Communism

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In the work of Slavoj Žižek

Our message today should be: do not be afraid, join us, come back! You’ve had your anti-communist fun, and you are pardoned for it – time to get serious once again! (Žižek, First as Tragedy: 157)
The impact of living under communist rule in Yugoslavia is apparent in much of Žižek’s writing, but only recently has the idea of communism been raised to the level of an authentic project in his political philosophy. Deemed a dissident in ex-Yugoslavia, Žižek nearly failed the defence of his doctoral dissertation because it was thought not to be Marxist enough, and he was prohibited from lecturing at the University of Ljubljana out of fear that he might lead students away from the official Party doctrine. Although moving closer to democracy by the late 1980s, running as the candidate for the Liberal Democratic party during the first post-Communist elections in Slovenia in 1990, Žižek’s politics have shifted over time from the “radical democracy” of Laclau and Mouffe – the influence of which is noticeable in his earliest English books, particularly The Sublime Object of Ideology – towards a renewed interest in Lenin in the late 1990s (see Revolution at the Gates); and finally, more recently, Žižek has started identifying himself not only as a Marxist, but also as a communist. It is his new identification as a communist, and his own recent writing on the renewal of the communist hypothesis, that led Žižek to co-organize the conference “The Idea of Communism” at Birkbeck, University of London, in 2009, and a second conference in New York City in 2012. Žižek’s identification as a communist began shortly after Badiou’s call for a return to the communist hypothesis at the end of his book The Meaning of Sarkozy (2008). Badiou’s influence can be seen in the way that Žižek continues to take up the idea of communism in his recent writings, especially at the end of First as Tragedy, Then as Farce. In this book, Žižek responds to Badiou’s statement that:
The communist hypothesis remains the right hypothesis … If this hypothesis should have to be abandoned, then it is not worth doing anything in the order of collective action … Holding on to the Idea [of communism]… does not mean that its first form of presentation, focused on property and the state, must be maintained just as it is; in fact, what we are ascribed as a philosophical task … is to help a new modality of existence of the hypothesis to come into being. (Badiou 2008: 115)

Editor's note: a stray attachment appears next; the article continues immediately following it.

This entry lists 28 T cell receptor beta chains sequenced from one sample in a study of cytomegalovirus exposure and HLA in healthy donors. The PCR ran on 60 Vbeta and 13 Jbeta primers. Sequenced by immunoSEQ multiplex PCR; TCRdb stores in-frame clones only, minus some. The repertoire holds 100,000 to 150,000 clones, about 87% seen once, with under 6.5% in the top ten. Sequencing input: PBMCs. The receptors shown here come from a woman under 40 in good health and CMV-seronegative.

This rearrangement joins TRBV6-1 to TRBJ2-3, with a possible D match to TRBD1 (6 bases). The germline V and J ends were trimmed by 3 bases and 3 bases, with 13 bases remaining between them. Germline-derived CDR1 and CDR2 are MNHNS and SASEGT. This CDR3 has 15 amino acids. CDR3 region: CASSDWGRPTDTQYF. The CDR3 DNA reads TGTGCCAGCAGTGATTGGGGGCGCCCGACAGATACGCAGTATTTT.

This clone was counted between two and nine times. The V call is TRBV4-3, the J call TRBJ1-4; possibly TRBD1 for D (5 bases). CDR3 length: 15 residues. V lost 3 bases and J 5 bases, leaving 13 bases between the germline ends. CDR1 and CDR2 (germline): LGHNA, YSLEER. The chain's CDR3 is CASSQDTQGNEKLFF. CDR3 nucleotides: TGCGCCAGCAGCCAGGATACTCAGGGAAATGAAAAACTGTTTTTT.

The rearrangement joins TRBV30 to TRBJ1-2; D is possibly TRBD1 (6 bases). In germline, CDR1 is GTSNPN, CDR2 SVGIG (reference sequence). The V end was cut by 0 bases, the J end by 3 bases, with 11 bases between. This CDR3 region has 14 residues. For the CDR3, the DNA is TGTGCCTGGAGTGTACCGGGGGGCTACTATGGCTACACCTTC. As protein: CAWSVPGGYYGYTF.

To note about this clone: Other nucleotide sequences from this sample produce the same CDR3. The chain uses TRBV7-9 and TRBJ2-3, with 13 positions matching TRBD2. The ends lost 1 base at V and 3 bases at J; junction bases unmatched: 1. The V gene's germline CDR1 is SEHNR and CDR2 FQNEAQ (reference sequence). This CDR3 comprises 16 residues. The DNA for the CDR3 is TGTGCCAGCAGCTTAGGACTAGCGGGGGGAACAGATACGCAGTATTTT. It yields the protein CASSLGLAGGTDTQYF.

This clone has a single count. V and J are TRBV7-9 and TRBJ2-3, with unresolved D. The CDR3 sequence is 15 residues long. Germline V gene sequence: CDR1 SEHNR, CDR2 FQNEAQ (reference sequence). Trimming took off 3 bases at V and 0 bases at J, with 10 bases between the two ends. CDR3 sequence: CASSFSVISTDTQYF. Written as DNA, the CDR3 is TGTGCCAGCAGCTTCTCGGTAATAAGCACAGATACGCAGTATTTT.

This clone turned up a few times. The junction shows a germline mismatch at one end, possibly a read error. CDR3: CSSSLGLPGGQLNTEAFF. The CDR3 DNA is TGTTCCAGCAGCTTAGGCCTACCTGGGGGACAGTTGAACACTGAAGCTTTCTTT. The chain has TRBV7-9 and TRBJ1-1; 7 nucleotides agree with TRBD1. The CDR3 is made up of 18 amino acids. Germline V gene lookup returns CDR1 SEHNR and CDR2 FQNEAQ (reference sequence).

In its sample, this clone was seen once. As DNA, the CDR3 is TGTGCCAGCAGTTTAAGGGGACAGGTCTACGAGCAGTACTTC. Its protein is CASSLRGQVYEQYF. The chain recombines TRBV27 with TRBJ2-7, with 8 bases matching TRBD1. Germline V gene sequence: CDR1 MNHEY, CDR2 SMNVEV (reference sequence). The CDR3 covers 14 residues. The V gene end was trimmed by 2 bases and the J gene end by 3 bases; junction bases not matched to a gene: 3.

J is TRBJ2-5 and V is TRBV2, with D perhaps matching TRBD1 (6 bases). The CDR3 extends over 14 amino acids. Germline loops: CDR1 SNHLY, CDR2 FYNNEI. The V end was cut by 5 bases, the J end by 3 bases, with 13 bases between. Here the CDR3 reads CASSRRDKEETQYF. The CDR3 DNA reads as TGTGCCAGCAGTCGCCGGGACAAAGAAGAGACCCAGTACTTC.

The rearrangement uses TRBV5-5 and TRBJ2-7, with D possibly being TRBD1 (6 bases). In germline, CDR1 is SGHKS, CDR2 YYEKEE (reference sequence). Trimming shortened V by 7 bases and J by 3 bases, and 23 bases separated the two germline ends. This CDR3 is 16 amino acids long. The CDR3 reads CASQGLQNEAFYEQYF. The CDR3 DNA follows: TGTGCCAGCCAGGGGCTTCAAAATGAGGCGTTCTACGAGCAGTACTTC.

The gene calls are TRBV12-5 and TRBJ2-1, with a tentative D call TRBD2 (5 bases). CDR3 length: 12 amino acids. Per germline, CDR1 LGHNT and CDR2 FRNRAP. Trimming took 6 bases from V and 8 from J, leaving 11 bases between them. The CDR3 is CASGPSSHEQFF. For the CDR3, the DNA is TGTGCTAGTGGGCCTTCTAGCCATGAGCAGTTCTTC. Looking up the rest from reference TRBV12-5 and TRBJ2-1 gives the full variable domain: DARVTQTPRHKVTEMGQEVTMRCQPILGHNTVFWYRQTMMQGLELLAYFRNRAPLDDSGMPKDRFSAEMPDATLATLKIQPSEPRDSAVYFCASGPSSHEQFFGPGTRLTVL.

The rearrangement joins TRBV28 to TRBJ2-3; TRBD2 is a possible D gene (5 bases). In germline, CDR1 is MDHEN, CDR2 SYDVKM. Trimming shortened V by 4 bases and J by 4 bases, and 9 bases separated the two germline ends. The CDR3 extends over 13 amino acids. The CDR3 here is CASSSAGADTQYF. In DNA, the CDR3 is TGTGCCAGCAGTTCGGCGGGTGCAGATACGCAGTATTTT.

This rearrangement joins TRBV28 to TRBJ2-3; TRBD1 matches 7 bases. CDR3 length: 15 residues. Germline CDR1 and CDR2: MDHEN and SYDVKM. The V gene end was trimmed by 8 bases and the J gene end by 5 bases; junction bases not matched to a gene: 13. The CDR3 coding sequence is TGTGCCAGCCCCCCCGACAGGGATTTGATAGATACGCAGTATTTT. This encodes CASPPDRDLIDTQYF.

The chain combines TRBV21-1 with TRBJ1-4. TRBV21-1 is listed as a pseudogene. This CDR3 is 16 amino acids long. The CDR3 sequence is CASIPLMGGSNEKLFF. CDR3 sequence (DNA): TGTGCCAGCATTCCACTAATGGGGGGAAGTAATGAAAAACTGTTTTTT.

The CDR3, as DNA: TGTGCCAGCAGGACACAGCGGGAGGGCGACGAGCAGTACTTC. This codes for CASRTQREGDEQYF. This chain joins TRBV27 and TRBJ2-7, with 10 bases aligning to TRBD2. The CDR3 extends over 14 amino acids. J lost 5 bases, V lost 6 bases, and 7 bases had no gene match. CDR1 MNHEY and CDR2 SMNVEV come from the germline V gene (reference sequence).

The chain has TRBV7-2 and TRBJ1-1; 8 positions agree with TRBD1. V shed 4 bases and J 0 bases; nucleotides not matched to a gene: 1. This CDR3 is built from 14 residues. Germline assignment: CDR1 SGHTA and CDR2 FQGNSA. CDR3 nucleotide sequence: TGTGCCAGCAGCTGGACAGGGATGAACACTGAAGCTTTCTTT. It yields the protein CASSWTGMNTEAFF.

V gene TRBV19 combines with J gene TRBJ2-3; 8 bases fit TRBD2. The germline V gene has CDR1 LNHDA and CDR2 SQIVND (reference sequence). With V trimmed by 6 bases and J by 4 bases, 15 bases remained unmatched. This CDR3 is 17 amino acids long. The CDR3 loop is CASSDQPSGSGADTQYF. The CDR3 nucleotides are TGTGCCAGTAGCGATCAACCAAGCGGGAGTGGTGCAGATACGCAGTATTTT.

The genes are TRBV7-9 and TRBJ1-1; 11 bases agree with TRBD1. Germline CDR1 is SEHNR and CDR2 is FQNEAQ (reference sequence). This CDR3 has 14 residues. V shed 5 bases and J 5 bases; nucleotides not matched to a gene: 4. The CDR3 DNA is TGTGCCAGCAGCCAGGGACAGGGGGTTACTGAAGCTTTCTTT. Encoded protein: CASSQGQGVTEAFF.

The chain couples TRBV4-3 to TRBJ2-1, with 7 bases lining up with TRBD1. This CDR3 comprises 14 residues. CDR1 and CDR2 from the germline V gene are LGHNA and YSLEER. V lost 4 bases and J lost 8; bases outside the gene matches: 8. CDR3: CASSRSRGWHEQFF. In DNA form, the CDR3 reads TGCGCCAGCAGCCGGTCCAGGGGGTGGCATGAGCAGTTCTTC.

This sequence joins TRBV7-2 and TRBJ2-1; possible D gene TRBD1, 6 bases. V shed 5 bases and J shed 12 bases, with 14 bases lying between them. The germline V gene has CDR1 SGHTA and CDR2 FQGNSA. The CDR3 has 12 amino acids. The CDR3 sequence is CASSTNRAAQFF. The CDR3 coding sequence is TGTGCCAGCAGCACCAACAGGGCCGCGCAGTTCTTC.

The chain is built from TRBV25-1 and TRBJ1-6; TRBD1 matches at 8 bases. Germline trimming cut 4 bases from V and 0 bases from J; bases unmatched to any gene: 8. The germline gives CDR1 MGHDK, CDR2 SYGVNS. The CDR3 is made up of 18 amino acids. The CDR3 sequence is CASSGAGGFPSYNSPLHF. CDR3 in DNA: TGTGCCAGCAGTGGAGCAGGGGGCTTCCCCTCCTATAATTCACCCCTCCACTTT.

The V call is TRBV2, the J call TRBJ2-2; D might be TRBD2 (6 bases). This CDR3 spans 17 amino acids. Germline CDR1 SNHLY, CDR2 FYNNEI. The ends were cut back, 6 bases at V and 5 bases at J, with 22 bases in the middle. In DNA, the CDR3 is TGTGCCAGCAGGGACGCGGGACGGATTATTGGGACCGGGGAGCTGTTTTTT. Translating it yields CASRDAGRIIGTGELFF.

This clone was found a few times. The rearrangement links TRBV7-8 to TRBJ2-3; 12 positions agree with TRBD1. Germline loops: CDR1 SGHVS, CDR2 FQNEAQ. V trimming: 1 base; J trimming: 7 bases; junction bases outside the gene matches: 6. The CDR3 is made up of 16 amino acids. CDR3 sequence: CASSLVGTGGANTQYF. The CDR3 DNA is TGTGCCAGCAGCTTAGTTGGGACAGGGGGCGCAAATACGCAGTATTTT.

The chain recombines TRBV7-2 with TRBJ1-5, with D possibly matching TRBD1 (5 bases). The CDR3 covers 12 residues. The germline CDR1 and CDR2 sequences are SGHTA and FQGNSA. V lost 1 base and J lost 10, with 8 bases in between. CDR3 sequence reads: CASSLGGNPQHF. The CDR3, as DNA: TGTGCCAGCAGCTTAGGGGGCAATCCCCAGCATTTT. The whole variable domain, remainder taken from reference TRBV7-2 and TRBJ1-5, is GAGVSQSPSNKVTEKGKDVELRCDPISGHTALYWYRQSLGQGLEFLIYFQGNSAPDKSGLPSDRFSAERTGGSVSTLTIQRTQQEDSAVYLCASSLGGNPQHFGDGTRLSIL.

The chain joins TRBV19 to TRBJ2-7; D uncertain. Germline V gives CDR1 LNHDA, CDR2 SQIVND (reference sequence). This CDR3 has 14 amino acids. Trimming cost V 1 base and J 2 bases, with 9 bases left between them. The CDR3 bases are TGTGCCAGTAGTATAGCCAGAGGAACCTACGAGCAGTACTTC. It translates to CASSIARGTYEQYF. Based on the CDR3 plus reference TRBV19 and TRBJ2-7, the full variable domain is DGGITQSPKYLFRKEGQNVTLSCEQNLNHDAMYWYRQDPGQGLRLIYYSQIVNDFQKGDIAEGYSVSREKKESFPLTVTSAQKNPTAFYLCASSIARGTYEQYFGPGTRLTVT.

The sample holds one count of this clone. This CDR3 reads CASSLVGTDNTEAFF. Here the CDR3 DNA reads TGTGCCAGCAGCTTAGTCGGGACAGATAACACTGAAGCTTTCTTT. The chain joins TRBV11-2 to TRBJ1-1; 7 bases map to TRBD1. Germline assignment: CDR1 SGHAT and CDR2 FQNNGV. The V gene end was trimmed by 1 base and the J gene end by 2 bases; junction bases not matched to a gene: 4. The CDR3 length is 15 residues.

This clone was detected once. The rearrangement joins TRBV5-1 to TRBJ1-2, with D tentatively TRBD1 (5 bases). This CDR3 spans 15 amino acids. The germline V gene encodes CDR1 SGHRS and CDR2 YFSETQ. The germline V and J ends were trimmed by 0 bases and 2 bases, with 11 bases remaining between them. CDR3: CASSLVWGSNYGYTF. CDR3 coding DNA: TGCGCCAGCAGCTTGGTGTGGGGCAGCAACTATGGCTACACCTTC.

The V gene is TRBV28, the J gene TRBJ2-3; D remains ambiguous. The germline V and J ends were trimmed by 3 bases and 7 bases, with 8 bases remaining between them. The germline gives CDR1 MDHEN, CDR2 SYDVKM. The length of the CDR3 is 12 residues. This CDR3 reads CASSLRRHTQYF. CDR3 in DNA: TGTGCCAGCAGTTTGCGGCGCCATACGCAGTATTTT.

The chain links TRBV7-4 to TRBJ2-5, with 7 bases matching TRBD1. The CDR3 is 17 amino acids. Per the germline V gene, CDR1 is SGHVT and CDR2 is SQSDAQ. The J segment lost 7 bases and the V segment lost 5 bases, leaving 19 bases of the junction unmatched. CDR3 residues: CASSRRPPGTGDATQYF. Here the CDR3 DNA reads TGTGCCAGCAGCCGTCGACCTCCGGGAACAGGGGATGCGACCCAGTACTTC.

Badiou, according to Žižek, does not propose a vision of communism as some kind of transhistorical utopian ideal. Rather, communism must be historicized in relation to actual historical problems and antagonisms. Conceiving communism as an “eternal idea” or ideal implies as well that the problems that give rise to this Idea are no less eternal. If we conceive the communist Idea as eternal, then the impossibility of ever overcoming actual historical antagonisms can be perceived as equally eternal.

For Žižek, the actuality of communism requires making reference to the crises and antagonisms within global capitalism that prevent indefinite production. These antagonisms are, according to Žižek, crises of “the commons”. Žižek describes the latter as “the shared substance of our being” (FT: 91) – that is, the actual material and intellectual resources upon which humanity as a whole is dependent. Žižek distinguishes three primary domains of the commons:

  • the commons of culture: socialized forms of “cognitive” capitalism, such as language, means of communication, education, as well as infrastructural commons, such as public transport, electricity, the postal system, and so on;
  • the commons of external nature: the threat of pollution, ecological damage, exploitation of natural resources (from oil to rain forests and the “natural habitat”); and
  • the commons of internal nature: the biogenetic inheritance of humanity, creation of new “humanity”, the changing form of “human nature”, and so on.

For Žižek, the privatization of the commons in these three domains justifies the resuscitation of “communism” and the communist hypothesis

In First as Tragedy, Then as Farce, but also in his contribution to the first “Idea of Communism” conference, “How to Begin from the Beginning”, Žižek indicates four central antagonisms that are related to the crises of the commons, each of which calls forth the resuscitation of the communist hypothesis:

  • the looming threat of ecological disaster;
  • the privatization of intellectual property;
  • the ethical implications of the new biogenetic technology; and
  • the creation of new forms of apartheid – that is, the antagonism between the included and the excluded.

(FT: 91)

It is this last antagonism that, according to Žižek, holds the key to the salvation of the crises of the commons. Th e universality of the struggle of the excluded is signalled by the enclosure of the commons – the by-product of which is increased proletarianization – and it is here that we find the ground upon which emancipatory struggles must be fought (and won).